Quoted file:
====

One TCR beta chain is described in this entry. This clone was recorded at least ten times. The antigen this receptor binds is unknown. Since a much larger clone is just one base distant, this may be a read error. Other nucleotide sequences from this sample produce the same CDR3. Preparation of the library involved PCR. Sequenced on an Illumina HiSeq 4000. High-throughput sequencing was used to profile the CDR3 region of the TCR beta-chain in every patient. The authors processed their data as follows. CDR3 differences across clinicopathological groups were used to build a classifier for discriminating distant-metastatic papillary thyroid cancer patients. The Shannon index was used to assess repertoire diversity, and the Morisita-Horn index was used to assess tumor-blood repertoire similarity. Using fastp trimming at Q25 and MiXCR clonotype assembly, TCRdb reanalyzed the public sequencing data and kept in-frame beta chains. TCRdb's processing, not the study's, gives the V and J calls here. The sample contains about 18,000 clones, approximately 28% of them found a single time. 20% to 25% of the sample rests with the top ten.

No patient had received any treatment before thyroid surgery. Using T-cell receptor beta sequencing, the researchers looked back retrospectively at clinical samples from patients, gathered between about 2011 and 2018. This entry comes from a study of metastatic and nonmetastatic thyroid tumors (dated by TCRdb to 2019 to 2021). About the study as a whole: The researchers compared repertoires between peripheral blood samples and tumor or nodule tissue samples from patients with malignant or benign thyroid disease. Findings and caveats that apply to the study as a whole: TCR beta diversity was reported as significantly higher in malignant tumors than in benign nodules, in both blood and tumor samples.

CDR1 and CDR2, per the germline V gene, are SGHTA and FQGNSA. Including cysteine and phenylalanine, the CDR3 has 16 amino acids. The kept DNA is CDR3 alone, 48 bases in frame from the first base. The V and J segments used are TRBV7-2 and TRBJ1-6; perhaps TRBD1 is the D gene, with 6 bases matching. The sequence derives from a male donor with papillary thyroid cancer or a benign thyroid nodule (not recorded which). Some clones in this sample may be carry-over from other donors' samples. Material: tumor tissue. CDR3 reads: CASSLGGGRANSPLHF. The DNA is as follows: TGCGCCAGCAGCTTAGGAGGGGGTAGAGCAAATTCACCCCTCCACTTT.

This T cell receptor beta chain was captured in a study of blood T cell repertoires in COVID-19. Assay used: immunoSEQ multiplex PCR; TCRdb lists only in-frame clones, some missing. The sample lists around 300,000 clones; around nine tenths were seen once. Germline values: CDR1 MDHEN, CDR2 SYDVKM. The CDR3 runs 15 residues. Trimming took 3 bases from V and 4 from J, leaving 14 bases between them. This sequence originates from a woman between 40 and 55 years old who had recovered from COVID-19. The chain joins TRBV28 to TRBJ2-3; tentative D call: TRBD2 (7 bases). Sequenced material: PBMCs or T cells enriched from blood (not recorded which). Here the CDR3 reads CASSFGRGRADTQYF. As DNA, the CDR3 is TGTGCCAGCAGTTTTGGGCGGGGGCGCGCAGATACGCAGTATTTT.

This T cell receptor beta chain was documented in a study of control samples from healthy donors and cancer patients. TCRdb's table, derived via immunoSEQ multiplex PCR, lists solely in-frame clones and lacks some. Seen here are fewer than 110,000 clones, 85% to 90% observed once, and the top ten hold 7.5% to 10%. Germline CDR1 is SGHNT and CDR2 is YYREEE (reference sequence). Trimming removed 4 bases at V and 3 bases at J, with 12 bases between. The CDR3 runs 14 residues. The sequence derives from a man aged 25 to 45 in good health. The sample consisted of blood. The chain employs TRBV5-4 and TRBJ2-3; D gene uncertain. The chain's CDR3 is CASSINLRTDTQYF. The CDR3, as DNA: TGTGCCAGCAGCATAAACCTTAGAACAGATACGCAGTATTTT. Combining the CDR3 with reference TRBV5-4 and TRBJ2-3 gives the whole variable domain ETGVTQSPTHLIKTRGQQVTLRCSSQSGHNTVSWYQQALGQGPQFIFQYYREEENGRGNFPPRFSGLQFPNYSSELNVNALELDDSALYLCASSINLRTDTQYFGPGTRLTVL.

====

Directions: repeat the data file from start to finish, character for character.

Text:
One TCR beta chain is described in this entry. This clone was recorded at least ten times. The antigen this receptor binds is unknown. Since a much larger clone is just one base distant, this may be a read error. Other nucleotide sequences from this sample produce the same CDR3. Preparation of the library involved PCR. Sequenced on an Illumina HiSeq 4000. High-throughput sequencing was used to profile the CDR3 region of the TCR beta-chain in every patient. The authors processed their data as follows. CDR3 differences across clinicopathological groups were used to build a classifier for discriminating distant-metastatic papillary thyroid cancer patients. The Shannon index was used to assess repertoire diversity, and the Morisita-Horn index was used to assess tumor-blood repertoire similarity. Using fastp trimming at Q25 and MiXCR clonotype assembly, TCRdb reanalyzed the public sequencing data and kept in-frame beta chains. TCRdb's processing, not the study's, gives the V and J calls here. The sample contains about 18,000 clones, approximately 28% of them found a single time. 20% to 25% of the sample rests with the top ten.

No patient had received any treatment before thyroid surgery. Using T-cell receptor beta sequencing, the researchers looked back retrospectively at clinical samples from patients, gathered between about 2011 and 2018. This entry comes from a study of metastatic and nonmetastatic thyroid tumors (dated by TCRdb to 2019 to 2021). About the study as a whole: The researchers compared repertoires between peripheral blood samples and tumor or nodule tissue samples from patients with malignant or benign thyroid disease. Findings and caveats that apply to the study as a whole: TCR beta diversity was reported as significantly higher in malignant tumors than in benign nodules, in both blood and tumor samples.

CDR1 and CDR2, per the germline V gene, are SGHTA and FQGNSA. Including cysteine and phenylalanine, the CDR3 has 16 amino acids. The kept DNA is CDR3 alone, 48 bases in frame from the first base. The V and J segments used are TRBV7-2 and TRBJ1-6; perhaps TRBD1 is the D gene, with 6 bases matching. The sequence derives from a male donor with papillary thyroid cancer or a benign thyroid nodule (not recorded which). Some clones in this sample may be carry-over from other donors' samples. Material: tumor tissue. CDR3 reads: CASSLGGGRANSPLHF. The DNA is as follows: TGCGCCAGCAGCTTAGGAGGGGGTAGAGCAAATTCACCCCTCCACTTT.

This T cell receptor beta chain was captured in a study of blood T cell repertoires in COVID-19. Assay used: immunoSEQ multiplex PCR; TCRdb lists only in-frame clones, some missing. The sample lists around 300,000 clones; around nine tenths were seen once. Germline values: CDR1 MDHEN, CDR2 SYDVKM. The CDR3 runs 15 residues. Trimming took 3 bases from V and 4 from J, leaving 14 bases between them. This sequence originates from a woman between 40 and 55 years old who had recovered from COVID-19. The chain joins TRBV28 to TRBJ2-3; tentative D call: TRBD2 (7 bases). Sequenced material: PBMCs or T cells enriched from blood (not recorded which). Here the CDR3 reads CASSFGRGRADTQYF. As DNA, the CDR3 is TGTGCCAGCAGTTTTGGGCGGGGGCGCGCAGATACGCAGTATTTT.

This T cell receptor beta chain was documented in a study of control samples from healthy donors and cancer patients. TCRdb's table, derived via immunoSEQ multiplex PCR, lists solely in-frame clones and lacks some. Seen here are fewer than 110,000 clones, 85% to 90% observed once, and the top ten hold 7.5% to 10%. Germline CDR1 is SGHNT and CDR2 is YYREEE (reference sequence). Trimming removed 4 bases at V and 3 bases at J, with 12 bases between. The CDR3 runs 14 residues. The sequence derives from a man aged 25 to 45 in good health. The sample consisted of blood. The chain employs TRBV5-4 and TRBJ2-3; D gene uncertain. The chain's CDR3 is CASSINLRTDTQYF. The CDR3, as DNA: TGTGCCAGCAGCATAAACCTTAGAACAGATACGCAGTATTTT. Combining the CDR3 with reference TRBV5-4 and TRBJ2-3 gives the whole variable domain ETGVTQSPTHLIKTRGQQVTLRCSSQSGHNTVSWYQQALGQGPQFIFQYYREEENGRGNFPPRFSGLQFPNYSSELNVNALELDDSALYLCASSINLRTDTQYFGPGTRLTVL.